Supply of These 4 Grocery Items Is Dwindling, Reports Say
We've finally reached that point in the holiday season when trips to the grocery store to get last-minute gifts and ingredients are in full swing. While supermarkets update their COVID-19 rules as the Omicron variant spreads, more food shortages are looming—including some items traditionally eaten at holiday feasts.
Reports indicate that the supply of four grocery staples is dwindling as we inch further and further toward 2022. Time will tell if the new year brings more empty shelves—and if the supply chain issues that plagued supermarkets for the past year finally get resolved. For now, here's everything you need to know about the potential impact on your kitchen pantry.
Related: Supply of These 4 Grocery Items Could Fall Drastically, Experts Predict
It's beginning to look a lot like Christmas, except the candy canes and silver lanes may not be aglow because the supply of fresh peppermint is dwindling. During the last 10 years, peppermint production has fallen by almost 2 million pounds, according to the U.S. Department of Agriculture—and it's causing stores to run out of candy canes.
The owner of Economy Candy told The New York Post that his Manhattan store didn't have candy canes in stock as of Dec. 18. "We only received half of our candy cane order for the holiday season and sold out almost immediately," Mitchell Cohen said. "Raw material and ingredient shortages globally have had quite an impact."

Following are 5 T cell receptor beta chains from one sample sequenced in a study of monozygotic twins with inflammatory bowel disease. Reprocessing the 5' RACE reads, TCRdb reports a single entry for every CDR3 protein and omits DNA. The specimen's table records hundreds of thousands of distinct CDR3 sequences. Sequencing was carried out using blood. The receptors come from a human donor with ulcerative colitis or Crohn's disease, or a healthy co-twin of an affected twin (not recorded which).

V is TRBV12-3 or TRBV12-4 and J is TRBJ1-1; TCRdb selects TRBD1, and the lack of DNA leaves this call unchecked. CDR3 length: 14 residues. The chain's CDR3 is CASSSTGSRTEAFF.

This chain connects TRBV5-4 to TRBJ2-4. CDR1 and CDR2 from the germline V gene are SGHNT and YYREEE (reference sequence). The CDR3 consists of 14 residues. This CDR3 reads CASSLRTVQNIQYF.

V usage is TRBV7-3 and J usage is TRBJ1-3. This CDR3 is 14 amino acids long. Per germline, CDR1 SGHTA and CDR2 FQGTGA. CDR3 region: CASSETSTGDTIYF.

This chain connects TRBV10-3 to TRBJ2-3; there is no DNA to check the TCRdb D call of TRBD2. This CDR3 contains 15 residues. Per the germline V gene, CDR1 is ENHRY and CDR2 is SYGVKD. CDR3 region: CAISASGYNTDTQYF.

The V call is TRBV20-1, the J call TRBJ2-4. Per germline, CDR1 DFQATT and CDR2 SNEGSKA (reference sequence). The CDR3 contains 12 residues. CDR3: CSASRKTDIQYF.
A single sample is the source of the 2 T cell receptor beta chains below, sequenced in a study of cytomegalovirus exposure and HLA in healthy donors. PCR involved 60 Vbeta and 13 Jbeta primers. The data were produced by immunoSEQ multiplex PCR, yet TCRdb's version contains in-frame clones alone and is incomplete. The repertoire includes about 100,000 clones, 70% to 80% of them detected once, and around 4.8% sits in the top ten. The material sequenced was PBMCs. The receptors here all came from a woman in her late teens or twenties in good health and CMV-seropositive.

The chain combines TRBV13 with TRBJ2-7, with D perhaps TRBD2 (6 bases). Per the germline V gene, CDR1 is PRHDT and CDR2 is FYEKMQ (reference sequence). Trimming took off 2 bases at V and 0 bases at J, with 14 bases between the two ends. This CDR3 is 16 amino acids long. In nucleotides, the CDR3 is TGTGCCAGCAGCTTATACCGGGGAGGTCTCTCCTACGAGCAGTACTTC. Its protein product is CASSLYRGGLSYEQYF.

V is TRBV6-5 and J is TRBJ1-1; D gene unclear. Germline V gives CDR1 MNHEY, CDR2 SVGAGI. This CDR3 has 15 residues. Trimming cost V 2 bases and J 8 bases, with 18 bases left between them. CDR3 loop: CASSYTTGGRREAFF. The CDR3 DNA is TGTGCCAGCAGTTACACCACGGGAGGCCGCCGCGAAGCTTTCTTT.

Turkey produces about 70% of the world's hazelnuts, but the country's currency crisis has "shaken" the supply chain, according to The Wall Street Journal. It's causing fertilizer, pesticide, seeds, soil, and more hazelnut farming essentials to increase in cost. Additionally, nut factories are spending more to remain open and retain workers. These costs will soon be passed down to consumers.
In the U.S., almost all of the hazelnut crop is grown in the Willamette Valley region of Oregon. Last year, Food Navigator USA reported on "a new cultivar and a steady replanting effort that has nearly tripled in supply." Once hazelnut trees reach maturity, they can produce for up to about 90 years. Thus, there appears to be a light at the end of the tunnel should overseas production continue to dwindle.
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Two local news stations in Texas have reported holiday shortages of tamales due to dwindling supplies prompted by supply chain issues. Higher prices for ingredients led Rufi's Cocina in Waco to increase its prices by $1, according to KWTX10. Meanwhile, the owner of Limon's in Oak Cliff told NBCDFW that "the restaurant had to close early after they sold out of tamales early and didn't have enough ingredients to make more."
Dwindling supplies are not only affecting humans but also their best friends. Shortages are forcing owners to purchase pet food products that aren't the first choice of their beloved dogs and cats. Demand is up for both wet and dry foods after an increase in pet adoptions during the pandemic, according to The Wall Street Journal. In fact, sales rose almost 7% in the 52 weeks ending on Nov. 27.
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